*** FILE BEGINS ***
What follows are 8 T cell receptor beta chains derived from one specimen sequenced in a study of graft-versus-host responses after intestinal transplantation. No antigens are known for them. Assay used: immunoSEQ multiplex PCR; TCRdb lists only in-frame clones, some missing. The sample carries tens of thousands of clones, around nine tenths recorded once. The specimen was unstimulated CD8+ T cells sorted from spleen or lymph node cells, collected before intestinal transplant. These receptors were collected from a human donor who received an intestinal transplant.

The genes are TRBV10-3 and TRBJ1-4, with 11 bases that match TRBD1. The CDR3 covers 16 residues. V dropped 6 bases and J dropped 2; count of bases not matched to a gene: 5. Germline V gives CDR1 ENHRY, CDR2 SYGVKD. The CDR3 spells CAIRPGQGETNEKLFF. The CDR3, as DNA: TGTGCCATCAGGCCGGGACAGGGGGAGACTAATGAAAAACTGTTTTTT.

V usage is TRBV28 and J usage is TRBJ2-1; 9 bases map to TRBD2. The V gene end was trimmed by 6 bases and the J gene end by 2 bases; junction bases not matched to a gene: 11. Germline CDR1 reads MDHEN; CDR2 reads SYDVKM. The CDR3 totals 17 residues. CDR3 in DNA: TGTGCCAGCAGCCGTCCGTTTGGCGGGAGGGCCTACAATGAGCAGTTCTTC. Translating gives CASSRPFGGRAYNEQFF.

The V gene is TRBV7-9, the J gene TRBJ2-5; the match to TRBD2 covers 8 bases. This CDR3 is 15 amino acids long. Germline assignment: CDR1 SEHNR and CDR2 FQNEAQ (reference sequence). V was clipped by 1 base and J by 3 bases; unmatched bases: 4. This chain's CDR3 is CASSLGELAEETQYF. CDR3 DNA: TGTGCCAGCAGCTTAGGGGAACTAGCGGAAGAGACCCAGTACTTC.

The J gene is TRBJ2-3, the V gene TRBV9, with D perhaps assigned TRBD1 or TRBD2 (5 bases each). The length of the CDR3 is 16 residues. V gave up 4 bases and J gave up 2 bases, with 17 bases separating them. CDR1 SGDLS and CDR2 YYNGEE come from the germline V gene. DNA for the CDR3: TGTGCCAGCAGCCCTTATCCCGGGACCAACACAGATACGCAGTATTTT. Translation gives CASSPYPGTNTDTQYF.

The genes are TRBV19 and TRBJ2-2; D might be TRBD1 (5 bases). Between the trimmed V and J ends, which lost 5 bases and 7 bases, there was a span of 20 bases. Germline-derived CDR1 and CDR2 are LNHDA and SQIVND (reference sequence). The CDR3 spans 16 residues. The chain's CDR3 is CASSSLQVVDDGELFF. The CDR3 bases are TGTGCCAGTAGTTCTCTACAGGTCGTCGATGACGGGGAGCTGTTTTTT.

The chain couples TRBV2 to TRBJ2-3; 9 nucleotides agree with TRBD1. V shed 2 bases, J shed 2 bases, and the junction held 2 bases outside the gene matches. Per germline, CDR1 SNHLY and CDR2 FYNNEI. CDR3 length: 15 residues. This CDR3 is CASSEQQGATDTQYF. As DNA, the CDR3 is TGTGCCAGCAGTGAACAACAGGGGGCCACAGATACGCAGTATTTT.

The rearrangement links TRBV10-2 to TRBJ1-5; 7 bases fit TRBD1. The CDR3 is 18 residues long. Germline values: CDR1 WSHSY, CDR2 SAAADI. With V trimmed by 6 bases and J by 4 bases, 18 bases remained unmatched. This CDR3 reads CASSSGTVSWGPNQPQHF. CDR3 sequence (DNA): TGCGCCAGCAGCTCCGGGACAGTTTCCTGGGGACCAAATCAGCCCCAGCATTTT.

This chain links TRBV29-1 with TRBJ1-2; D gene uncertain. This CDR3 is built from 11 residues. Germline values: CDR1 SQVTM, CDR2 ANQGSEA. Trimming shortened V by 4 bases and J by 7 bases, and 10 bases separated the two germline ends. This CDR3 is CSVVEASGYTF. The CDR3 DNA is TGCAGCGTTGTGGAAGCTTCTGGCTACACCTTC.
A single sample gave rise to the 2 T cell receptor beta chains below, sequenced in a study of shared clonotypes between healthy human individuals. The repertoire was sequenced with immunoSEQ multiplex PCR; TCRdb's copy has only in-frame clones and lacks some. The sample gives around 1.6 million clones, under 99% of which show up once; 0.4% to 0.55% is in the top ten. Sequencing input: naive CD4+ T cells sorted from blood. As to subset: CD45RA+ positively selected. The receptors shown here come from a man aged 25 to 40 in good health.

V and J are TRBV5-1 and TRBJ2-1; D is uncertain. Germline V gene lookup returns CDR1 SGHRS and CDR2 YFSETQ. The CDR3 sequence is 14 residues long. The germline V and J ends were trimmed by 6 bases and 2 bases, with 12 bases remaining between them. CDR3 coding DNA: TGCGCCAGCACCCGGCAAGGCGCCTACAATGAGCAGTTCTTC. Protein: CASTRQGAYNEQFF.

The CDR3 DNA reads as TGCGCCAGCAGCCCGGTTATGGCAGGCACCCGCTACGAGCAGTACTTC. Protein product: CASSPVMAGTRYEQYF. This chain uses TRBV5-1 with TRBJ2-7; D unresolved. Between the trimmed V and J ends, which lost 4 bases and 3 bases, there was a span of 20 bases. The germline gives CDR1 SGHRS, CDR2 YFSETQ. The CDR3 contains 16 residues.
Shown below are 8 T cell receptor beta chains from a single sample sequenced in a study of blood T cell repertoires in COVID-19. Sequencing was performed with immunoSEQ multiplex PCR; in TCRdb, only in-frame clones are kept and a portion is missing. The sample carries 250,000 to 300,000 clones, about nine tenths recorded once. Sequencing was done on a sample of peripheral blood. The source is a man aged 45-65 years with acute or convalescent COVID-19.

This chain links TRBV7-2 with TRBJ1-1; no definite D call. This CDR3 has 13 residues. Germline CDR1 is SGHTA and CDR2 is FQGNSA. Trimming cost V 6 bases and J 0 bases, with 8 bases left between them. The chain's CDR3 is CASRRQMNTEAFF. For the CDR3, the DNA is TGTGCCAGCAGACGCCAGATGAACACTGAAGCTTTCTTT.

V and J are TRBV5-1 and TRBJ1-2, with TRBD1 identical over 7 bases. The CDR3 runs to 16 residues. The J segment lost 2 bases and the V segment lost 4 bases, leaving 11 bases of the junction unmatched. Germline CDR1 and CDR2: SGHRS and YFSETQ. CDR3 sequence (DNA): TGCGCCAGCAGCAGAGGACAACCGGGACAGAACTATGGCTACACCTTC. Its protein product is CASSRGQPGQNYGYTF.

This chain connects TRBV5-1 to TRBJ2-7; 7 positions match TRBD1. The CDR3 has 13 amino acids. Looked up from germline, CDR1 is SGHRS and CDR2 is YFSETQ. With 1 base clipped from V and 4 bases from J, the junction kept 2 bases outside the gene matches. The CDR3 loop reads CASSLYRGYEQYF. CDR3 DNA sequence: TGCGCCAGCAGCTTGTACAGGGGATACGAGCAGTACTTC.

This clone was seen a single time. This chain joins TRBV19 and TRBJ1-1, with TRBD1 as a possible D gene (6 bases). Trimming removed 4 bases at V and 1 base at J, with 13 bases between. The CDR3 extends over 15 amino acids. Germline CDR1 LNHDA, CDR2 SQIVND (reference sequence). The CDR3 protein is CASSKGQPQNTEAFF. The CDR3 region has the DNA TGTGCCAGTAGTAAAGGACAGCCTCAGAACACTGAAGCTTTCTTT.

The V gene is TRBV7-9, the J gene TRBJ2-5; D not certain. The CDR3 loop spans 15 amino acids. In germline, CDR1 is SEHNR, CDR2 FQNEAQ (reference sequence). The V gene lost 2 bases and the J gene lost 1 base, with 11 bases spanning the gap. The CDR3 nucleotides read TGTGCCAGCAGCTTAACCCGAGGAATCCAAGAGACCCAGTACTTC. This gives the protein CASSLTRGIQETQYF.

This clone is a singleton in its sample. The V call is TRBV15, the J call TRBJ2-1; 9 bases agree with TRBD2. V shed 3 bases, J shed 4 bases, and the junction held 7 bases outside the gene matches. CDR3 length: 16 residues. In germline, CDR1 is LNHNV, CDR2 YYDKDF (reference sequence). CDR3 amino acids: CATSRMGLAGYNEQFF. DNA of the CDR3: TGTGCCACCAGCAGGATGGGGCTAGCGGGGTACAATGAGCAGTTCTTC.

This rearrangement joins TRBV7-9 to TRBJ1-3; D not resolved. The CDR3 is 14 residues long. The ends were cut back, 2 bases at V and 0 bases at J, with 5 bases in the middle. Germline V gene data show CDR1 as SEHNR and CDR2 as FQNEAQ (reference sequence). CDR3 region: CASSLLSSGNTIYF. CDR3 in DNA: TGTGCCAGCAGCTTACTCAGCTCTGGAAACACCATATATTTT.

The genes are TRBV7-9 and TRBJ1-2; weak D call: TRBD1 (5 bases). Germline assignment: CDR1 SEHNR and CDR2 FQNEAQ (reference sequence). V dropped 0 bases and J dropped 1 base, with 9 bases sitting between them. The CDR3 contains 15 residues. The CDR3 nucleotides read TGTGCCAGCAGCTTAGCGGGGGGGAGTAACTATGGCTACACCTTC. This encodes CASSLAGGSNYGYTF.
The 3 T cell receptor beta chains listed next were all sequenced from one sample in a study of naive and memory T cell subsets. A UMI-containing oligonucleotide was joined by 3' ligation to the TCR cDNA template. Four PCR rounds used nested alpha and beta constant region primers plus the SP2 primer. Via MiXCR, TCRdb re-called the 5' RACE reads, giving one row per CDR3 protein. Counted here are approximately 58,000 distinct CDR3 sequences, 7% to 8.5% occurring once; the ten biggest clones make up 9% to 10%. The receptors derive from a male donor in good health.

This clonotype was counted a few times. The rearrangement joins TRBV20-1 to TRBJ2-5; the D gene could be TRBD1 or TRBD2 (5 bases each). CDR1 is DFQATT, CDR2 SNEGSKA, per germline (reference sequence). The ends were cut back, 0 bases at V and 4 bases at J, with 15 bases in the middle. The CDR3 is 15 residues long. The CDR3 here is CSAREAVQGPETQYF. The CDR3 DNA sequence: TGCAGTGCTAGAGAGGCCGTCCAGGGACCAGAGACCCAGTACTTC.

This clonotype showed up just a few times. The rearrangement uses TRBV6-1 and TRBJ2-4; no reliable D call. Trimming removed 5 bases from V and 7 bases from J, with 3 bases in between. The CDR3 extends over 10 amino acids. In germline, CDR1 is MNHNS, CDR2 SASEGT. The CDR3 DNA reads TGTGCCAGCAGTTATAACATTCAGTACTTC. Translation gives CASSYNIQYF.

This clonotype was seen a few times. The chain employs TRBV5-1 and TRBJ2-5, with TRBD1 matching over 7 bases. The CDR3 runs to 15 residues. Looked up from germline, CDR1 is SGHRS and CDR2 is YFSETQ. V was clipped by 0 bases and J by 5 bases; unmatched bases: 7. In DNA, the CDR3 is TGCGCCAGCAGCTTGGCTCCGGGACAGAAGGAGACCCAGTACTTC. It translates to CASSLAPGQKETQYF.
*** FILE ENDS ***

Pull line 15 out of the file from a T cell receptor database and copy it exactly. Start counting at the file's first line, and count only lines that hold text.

V and J are TRBV5-1 and TRBJ1-2, with TRBD1 identical over 7 bases. The CDR3 runs to 16 residues. The J segment lost 2 bases and the V segment lost 4 bases, leaving 11 bases of the junction unmatched. Germline CDR1 and CDR2: SGHRS and YFSETQ. CDR3 sequence (DNA): TGCGCCAGCAGCAGAGGACAACCGGGACAGAACTATGGCTACACCTTC. Its protein product is CASSRGQPGQNYGYTF.